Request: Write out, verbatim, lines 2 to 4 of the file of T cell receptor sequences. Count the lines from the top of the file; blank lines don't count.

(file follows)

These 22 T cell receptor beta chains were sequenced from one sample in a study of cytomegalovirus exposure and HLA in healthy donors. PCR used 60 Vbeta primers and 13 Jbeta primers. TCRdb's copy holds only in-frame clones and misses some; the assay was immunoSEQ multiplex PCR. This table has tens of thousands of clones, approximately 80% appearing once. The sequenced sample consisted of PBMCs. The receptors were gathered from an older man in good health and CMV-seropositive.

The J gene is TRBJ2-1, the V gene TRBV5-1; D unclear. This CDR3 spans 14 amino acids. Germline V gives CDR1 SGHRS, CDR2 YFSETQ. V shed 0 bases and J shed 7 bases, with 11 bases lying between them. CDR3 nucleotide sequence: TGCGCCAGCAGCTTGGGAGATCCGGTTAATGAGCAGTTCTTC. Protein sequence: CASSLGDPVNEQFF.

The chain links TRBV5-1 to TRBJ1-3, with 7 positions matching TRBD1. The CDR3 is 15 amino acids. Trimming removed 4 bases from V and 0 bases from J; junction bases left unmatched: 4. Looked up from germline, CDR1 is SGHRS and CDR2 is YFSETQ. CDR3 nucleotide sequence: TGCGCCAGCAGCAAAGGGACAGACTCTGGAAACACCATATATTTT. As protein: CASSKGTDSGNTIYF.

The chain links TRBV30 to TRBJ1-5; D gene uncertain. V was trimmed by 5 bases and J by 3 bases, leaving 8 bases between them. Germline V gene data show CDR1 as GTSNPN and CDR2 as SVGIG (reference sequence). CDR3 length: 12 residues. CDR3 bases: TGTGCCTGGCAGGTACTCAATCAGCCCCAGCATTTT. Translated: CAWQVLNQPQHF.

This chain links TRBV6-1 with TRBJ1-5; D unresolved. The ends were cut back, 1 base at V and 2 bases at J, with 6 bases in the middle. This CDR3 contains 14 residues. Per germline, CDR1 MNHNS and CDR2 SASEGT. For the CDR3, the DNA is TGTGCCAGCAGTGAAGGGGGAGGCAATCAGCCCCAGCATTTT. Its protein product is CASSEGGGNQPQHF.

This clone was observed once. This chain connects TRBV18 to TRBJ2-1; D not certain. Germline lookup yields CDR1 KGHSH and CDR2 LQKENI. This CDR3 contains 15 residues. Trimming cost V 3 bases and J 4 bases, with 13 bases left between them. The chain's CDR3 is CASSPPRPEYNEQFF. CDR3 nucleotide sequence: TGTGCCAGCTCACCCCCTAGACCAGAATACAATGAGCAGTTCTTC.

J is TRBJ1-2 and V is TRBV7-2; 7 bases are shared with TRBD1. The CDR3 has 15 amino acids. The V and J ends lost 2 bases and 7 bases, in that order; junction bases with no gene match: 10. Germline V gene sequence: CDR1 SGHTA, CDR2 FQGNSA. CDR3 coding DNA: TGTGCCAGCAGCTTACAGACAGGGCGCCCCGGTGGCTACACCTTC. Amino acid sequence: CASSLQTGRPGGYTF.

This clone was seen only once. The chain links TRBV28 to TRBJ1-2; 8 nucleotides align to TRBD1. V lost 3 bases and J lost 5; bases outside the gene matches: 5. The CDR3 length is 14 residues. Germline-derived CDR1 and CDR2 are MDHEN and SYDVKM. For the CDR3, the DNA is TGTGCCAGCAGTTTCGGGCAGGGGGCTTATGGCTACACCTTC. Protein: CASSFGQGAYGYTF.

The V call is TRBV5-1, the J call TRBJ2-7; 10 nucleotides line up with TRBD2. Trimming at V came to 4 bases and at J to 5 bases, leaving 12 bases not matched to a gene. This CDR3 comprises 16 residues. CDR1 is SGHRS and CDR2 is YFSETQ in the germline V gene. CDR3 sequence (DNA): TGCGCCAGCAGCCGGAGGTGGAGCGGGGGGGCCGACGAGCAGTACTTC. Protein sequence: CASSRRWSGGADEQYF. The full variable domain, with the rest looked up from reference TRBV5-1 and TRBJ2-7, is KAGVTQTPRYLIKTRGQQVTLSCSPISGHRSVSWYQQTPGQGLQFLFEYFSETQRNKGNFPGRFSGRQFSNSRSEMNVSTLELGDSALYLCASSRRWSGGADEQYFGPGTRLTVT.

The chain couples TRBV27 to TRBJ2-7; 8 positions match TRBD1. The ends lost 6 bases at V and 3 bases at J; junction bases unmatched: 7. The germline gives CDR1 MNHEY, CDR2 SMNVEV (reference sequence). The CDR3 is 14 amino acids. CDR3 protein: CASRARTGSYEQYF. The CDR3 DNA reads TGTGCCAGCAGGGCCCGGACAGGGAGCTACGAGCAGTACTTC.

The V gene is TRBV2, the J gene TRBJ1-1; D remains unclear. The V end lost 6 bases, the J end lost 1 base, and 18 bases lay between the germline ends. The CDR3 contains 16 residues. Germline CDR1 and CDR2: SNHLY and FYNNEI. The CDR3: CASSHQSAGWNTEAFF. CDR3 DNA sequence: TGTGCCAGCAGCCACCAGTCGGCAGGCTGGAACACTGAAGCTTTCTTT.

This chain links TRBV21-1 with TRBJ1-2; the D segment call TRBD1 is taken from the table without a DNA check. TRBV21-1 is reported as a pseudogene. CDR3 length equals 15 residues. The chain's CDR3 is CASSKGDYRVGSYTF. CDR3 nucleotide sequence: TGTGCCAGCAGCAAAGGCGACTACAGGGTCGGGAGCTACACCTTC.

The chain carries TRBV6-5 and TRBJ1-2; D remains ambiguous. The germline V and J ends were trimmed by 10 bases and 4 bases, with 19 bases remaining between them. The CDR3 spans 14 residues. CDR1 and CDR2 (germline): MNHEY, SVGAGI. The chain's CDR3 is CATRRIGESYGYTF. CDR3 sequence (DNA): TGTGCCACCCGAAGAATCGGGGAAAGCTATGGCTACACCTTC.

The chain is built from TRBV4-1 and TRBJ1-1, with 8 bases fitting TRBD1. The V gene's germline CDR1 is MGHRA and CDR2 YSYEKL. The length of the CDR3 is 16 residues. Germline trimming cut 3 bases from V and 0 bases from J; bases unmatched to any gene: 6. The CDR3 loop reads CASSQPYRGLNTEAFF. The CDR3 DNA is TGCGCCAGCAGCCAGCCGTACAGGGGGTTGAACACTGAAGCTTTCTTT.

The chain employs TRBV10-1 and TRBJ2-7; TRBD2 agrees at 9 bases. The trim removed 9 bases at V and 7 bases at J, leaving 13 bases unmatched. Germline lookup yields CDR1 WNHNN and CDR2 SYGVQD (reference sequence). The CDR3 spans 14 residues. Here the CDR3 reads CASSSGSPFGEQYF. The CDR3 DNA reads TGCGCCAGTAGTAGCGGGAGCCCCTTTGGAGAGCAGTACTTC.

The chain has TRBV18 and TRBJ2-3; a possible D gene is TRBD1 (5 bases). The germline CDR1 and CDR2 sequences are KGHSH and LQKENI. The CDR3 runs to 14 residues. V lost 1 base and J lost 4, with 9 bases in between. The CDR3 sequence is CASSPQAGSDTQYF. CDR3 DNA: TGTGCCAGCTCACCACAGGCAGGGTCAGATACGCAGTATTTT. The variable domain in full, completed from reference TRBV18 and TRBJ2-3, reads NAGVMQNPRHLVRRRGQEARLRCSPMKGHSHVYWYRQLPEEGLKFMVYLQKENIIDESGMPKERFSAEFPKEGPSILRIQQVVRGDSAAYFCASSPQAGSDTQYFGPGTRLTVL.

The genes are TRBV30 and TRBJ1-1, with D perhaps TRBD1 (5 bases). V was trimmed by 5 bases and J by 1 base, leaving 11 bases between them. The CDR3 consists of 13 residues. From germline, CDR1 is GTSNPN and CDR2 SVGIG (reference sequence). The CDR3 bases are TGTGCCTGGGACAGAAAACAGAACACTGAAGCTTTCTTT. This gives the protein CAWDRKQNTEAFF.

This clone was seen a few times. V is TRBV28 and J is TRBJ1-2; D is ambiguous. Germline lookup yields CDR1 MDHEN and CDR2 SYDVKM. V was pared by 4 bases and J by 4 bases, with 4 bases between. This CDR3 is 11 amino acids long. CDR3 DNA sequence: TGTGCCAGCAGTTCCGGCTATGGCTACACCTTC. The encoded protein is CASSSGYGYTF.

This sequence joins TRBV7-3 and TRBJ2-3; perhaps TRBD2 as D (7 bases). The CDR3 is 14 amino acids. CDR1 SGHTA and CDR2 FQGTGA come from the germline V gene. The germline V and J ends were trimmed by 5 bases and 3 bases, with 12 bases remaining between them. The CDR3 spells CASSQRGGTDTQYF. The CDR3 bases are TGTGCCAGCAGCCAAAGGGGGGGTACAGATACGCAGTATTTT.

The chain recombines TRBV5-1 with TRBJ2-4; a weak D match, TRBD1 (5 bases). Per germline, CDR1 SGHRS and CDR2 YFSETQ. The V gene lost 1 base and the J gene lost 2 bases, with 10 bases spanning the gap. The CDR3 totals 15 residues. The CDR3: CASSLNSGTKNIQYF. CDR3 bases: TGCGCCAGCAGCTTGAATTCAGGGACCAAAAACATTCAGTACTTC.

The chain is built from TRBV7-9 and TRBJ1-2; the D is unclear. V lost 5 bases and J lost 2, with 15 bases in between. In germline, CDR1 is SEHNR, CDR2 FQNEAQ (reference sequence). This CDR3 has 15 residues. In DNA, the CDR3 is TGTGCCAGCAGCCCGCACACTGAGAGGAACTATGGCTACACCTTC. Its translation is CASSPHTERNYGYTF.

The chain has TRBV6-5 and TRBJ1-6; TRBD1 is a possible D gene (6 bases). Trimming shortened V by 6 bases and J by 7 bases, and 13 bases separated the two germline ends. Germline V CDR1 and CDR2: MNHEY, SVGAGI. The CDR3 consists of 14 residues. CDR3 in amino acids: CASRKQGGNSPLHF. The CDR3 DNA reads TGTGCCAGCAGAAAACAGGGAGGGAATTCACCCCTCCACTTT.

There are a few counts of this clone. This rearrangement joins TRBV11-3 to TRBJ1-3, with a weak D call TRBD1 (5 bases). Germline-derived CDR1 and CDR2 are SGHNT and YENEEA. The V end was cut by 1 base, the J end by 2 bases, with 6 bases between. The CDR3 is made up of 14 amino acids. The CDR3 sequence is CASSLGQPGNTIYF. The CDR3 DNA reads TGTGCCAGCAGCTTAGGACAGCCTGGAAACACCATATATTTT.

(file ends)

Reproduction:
The J gene is TRBJ2-1, the V gene TRBV5-1; D unclear. This CDR3 spans 14 amino acids. Germline V gives CDR1 SGHRS, CDR2 YFSETQ. V shed 0 bases and J shed 7 bases, with 11 bases lying between them. CDR3 nucleotide sequence: TGCGCCAGCAGCTTGGGAGATCCGGTTAATGAGCAGTTCTTC. Protein sequence: CASSLGDPVNEQFF.

The chain links TRBV5-1 to TRBJ1-3, with 7 positions matching TRBD1. The CDR3 is 15 amino acids. Trimming removed 4 bases from V and 0 bases from J; junction bases left unmatched: 4. Looked up from germline, CDR1 is SGHRS and CDR2 is YFSETQ. CDR3 nucleotide sequence: TGCGCCAGCAGCAAAGGGACAGACTCTGGAAACACCATATATTTT. As protein: CASSKGTDSGNTIYF.

The chain links TRBV30 to TRBJ1-5; D gene uncertain. V was trimmed by 5 bases and J by 3 bases, leaving 8 bases between them. Germline V gene data show CDR1 as GTSNPN and CDR2 as SVGIG (reference sequence). CDR3 length: 12 residues. CDR3 bases: TGTGCCTGGCAGGTACTCAATCAGCCCCAGCATTTT. Translated: CAWQVLNQPQHF.